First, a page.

Bulletins | July 28, 2022

Why the Workplace needs to Adjust to Long Covid

According to the Office of National Statistics, as of 4 June 2022, an estimated 3% of the UK population (2 million people) are said to be experiencing self-reported long Covid symptoms.

In the recent decision of Burke v Turning Point Scotland, the Employment Tribunal held that Burke’s diagnosis of long Covid could amount to a disability under the Equality Act 2010.


According to the NHS, post-COVID-19 syndrome (known colloquially as ‘long Covid’) can cause symptoms that last weeks or months after the infection has gone. The most common symptom is fatigue, followed by shortness of breath, loss of smell and muscle ache, however there are a range of other possible symptoms including insomnia, dizziness, depression and anxiety, nausea and chest pain – to name a few.

Notably, 72% of long Covid sufferers reported that symptoms negatively impacted their ability to perform day-to-day activities, with 21% reporting that this ability had been ‘limited a lot’. Whilst the length of these symptoms varies (most individuals recover within 12 weeks, but symptoms can last significantly longer), it is also significant that symptoms may fluctuate within the syndrome experienced, such that a person’s symptoms of depression or chest pain appear to come and go throughout the period of long Covid.


A disability can be defined through four essential questions:

  • Does the individual have a physical or mental impairment?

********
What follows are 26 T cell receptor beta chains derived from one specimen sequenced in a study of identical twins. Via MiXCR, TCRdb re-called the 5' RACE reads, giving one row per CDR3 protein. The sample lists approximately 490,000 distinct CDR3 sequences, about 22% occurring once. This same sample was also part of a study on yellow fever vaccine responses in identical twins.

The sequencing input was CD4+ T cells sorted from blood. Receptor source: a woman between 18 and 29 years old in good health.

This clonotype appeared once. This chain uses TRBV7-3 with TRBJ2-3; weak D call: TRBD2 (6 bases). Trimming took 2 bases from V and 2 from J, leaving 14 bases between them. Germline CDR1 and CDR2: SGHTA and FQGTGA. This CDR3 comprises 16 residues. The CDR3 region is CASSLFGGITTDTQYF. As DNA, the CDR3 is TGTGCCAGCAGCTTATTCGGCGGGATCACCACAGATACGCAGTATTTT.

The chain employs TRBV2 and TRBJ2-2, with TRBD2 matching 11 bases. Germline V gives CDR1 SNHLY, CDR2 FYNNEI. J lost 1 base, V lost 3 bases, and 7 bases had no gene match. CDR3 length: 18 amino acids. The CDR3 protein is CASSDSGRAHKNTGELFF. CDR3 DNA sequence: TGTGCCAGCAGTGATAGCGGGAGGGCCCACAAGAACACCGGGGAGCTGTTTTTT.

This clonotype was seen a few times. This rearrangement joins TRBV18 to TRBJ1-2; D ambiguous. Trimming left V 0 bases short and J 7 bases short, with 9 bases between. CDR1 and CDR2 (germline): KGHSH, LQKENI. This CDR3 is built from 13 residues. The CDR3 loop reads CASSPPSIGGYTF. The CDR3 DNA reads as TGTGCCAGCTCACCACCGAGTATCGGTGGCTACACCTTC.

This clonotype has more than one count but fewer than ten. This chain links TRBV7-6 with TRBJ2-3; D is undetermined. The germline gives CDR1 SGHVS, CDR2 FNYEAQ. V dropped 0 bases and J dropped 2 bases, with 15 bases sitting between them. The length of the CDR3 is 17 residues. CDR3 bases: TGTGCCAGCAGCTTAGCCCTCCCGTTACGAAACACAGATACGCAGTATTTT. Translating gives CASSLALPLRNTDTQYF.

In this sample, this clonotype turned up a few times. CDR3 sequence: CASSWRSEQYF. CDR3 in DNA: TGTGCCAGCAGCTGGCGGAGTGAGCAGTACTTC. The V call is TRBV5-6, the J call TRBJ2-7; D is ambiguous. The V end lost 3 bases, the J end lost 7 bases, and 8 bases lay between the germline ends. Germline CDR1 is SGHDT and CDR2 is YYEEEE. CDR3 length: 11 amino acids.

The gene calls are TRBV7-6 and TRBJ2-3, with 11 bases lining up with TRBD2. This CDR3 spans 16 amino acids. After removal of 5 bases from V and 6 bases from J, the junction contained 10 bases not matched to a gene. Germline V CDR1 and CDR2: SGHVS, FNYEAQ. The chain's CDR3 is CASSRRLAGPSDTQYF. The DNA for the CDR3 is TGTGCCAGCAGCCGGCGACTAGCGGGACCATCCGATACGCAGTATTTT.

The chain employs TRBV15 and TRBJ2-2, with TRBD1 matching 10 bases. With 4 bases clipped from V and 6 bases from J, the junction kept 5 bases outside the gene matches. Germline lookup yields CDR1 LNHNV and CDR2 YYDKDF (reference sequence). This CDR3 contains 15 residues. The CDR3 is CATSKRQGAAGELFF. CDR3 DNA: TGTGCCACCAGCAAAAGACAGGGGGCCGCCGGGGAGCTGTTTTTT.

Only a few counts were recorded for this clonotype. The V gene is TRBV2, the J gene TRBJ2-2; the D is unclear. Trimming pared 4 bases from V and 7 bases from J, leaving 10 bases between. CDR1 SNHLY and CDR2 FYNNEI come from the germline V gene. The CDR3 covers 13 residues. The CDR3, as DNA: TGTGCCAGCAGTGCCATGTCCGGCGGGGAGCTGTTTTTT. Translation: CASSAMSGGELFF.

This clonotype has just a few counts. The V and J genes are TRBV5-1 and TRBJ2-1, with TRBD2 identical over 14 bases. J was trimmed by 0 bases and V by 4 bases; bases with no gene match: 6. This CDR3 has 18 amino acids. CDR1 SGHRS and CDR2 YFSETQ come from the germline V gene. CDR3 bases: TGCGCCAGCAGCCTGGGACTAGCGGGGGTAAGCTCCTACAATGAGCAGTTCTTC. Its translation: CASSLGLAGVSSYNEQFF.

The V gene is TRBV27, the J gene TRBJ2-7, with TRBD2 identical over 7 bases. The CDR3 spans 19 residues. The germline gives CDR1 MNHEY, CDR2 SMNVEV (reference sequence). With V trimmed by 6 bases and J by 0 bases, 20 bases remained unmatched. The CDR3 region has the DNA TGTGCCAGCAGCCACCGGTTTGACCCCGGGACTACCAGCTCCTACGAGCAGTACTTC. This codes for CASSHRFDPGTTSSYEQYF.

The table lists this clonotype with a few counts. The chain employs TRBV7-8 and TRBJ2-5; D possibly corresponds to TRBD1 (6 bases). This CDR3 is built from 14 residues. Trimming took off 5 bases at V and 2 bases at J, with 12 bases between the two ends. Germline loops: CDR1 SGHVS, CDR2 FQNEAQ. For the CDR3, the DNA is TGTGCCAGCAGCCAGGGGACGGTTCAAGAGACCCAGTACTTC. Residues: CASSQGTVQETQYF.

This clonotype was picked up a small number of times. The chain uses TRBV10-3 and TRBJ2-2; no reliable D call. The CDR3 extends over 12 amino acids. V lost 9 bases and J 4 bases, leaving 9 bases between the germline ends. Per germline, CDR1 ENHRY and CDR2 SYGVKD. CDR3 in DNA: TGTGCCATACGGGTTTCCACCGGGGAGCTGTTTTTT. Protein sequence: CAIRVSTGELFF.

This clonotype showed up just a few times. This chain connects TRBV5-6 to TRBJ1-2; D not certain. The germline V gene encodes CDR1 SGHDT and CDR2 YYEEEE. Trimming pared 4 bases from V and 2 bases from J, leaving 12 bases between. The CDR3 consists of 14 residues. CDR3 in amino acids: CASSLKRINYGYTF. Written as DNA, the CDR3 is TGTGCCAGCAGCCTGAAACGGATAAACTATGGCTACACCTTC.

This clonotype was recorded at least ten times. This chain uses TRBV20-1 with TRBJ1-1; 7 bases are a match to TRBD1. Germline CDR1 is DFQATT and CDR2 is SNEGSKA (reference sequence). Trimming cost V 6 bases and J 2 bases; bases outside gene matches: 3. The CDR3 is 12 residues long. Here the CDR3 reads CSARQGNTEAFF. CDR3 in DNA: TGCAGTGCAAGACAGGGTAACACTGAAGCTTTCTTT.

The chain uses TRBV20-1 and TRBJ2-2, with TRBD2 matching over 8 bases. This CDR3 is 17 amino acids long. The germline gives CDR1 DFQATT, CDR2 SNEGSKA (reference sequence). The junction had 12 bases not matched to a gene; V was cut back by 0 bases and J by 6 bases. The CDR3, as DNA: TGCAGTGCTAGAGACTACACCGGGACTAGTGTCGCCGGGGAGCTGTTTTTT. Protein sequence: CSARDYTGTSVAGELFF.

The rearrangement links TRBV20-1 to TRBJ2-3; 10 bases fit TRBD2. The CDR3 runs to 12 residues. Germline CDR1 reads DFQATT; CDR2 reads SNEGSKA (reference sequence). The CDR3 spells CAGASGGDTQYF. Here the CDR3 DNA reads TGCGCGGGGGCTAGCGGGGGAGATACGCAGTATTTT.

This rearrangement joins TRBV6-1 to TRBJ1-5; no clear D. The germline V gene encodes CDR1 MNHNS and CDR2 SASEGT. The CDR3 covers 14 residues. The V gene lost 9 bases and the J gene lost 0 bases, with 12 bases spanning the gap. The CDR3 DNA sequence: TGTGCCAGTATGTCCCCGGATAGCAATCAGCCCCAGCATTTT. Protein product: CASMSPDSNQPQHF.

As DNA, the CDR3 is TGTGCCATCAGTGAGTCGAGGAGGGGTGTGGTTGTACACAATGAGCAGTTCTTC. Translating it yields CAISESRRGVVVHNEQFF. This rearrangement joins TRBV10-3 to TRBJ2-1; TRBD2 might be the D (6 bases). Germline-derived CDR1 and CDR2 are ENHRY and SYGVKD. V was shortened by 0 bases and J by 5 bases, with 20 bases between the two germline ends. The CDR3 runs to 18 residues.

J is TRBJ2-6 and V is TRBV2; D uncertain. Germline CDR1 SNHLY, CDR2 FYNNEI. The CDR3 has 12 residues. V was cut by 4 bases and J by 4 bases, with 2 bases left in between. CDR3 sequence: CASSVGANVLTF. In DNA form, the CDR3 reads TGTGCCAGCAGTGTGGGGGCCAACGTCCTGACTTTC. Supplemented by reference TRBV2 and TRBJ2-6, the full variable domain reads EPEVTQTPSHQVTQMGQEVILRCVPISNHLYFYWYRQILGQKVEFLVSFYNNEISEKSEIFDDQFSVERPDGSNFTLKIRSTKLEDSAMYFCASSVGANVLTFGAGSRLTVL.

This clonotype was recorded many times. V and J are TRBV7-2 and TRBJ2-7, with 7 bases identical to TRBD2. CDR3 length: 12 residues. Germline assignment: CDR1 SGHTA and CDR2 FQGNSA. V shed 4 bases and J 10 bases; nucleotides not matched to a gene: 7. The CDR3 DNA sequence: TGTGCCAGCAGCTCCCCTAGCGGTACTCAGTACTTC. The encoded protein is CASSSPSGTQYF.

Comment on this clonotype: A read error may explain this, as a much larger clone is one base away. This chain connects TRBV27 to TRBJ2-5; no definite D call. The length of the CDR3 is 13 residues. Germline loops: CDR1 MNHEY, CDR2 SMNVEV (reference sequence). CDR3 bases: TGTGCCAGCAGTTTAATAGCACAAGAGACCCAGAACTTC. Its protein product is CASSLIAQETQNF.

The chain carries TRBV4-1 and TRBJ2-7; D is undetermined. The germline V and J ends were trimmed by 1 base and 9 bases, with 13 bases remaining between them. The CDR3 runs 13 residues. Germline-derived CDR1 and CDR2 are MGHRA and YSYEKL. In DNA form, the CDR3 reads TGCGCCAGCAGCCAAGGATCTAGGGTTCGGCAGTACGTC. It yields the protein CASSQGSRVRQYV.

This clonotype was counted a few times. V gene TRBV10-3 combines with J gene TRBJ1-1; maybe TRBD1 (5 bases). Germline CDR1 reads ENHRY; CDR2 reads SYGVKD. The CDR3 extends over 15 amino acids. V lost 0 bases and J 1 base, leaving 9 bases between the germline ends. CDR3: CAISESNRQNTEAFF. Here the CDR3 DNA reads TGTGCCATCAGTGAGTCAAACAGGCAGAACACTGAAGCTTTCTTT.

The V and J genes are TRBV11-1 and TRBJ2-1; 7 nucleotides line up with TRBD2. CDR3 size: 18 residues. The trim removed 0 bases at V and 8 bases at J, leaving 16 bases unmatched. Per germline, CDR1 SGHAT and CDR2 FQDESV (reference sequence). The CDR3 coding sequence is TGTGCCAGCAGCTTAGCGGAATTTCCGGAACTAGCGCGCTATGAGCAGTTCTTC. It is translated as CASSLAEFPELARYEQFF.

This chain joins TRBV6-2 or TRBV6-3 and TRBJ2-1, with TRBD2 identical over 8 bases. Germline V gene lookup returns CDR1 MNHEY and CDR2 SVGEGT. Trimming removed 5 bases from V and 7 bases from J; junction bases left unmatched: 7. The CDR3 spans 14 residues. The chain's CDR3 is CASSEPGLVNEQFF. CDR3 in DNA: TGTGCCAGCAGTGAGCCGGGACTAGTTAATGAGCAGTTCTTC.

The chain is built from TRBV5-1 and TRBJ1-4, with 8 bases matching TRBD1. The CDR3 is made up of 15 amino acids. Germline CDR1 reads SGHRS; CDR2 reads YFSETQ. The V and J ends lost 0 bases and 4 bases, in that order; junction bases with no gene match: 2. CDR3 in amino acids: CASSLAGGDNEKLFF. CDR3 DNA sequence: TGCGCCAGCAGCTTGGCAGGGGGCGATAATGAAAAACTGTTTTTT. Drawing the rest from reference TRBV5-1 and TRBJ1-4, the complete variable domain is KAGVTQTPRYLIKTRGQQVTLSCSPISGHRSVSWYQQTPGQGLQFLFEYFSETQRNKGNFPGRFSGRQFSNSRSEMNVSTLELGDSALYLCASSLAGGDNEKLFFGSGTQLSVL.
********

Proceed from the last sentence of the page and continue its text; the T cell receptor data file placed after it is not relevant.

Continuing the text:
• Does that impairment have an adverse effect on their ability to carry out normal day-to-day activities? (”normal” being activities that people do on a regular or daily basis. Guidance to the Equality Act gives specific examples and provides that this does not include ‘activities which are normal only for a particular person or small group of people’)
  • Is that effect substantial? (”substantial” being more than minor or trivial, which is expounded upon in case law)
  • Is that effect long-term? (it must have lasted or be likely to last for at least 12 months, or be likely to last for the rest of the person’s life)

Practical impact

Employers need to be careful not to treat an employee less favourably because of their condition and look to make reasonable adjustments to working practices where possible.

Adjustments could include more flexible hours or arrangements to work from home (for example, if an employee suffers from insomnia, chest pain or breathing problems and may therefore struggle with the commute or regular working hours).

Medical reports are always a sensible option. However, as seen in Burke, even though two occupational health reports were obtained by the employer that stated that Burke was not disabled, this did not prevent a Tribunal reaching a different conclusion.

Whilst Burke is fact specific and remains a first instance decision which means that it does not bind other Tribunals, it is likely to be one of many decisions that find the impact of long Covid can amount to a disability so it is a helpful reminder to employers not to be dismissive of medical conditions that will continue to evolve and fluctuate in terms of severity over time.